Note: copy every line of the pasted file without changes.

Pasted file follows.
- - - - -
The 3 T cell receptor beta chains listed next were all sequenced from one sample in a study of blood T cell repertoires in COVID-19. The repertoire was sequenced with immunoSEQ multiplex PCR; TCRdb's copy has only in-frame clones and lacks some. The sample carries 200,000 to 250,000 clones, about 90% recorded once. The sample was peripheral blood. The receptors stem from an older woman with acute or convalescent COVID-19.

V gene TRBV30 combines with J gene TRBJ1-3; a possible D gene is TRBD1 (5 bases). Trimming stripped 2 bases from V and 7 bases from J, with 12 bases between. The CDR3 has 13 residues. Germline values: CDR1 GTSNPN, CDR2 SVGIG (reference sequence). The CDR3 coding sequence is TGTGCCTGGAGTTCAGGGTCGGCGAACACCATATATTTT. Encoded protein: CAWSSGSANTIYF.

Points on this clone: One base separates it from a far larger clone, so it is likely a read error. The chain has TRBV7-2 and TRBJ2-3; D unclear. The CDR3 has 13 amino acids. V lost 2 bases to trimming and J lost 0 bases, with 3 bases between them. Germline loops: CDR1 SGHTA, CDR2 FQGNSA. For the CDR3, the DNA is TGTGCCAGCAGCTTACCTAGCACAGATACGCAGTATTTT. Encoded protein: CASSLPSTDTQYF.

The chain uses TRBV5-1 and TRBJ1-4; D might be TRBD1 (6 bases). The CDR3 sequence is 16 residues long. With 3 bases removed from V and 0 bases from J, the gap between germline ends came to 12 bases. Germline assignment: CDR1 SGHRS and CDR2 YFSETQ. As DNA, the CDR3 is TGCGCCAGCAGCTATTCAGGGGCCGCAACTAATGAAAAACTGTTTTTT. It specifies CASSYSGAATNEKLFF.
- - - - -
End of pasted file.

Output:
The 3 T cell receptor beta chains listed next were all sequenced from one sample in a study of blood T cell repertoires in COVID-19. The repertoire was sequenced with immunoSEQ multiplex PCR; TCRdb's copy has only in-frame clones and lacks some. The sample carries 200,000 to 250,000 clones, about 90% recorded once. The sample was peripheral blood. The receptors stem from an older woman with acute or convalescent COVID-19.

V gene TRBV30 combines with J gene TRBJ1-3; a possible D gene is TRBD1 (5 bases). Trimming stripped 2 bases from V and 7 bases from J, with 12 bases between. The CDR3 has 13 residues. Germline values: CDR1 GTSNPN, CDR2 SVGIG (reference sequence). The CDR3 coding sequence is TGTGCCTGGAGTTCAGGGTCGGCGAACACCATATATTTT. Encoded protein: CAWSSGSANTIYF.

Points on this clone: One base separates it from a far larger clone, so it is likely a read error. The chain has TRBV7-2 and TRBJ2-3; D unclear. The CDR3 has 13 amino acids. V lost 2 bases to trimming and J lost 0 bases, with 3 bases between them. Germline loops: CDR1 SGHTA, CDR2 FQGNSA. For the CDR3, the DNA is TGTGCCAGCAGCTTACCTAGCACAGATACGCAGTATTTT. Encoded protein: CASSLPSTDTQYF.

The chain uses TRBV5-1 and TRBJ1-4; D might be TRBD1 (6 bases). The CDR3 sequence is 16 residues long. With 3 bases removed from V and 0 bases from J, the gap between germline ends came to 12 bases. Germline assignment: CDR1 SGHRS and CDR2 YFSETQ. As DNA, the CDR3 is TGCGCCAGCAGCTATTCAGGGGCCGCAACTAATGAAAAACTGTTTTTT. It specifies CASSYSGAATNEKLFF.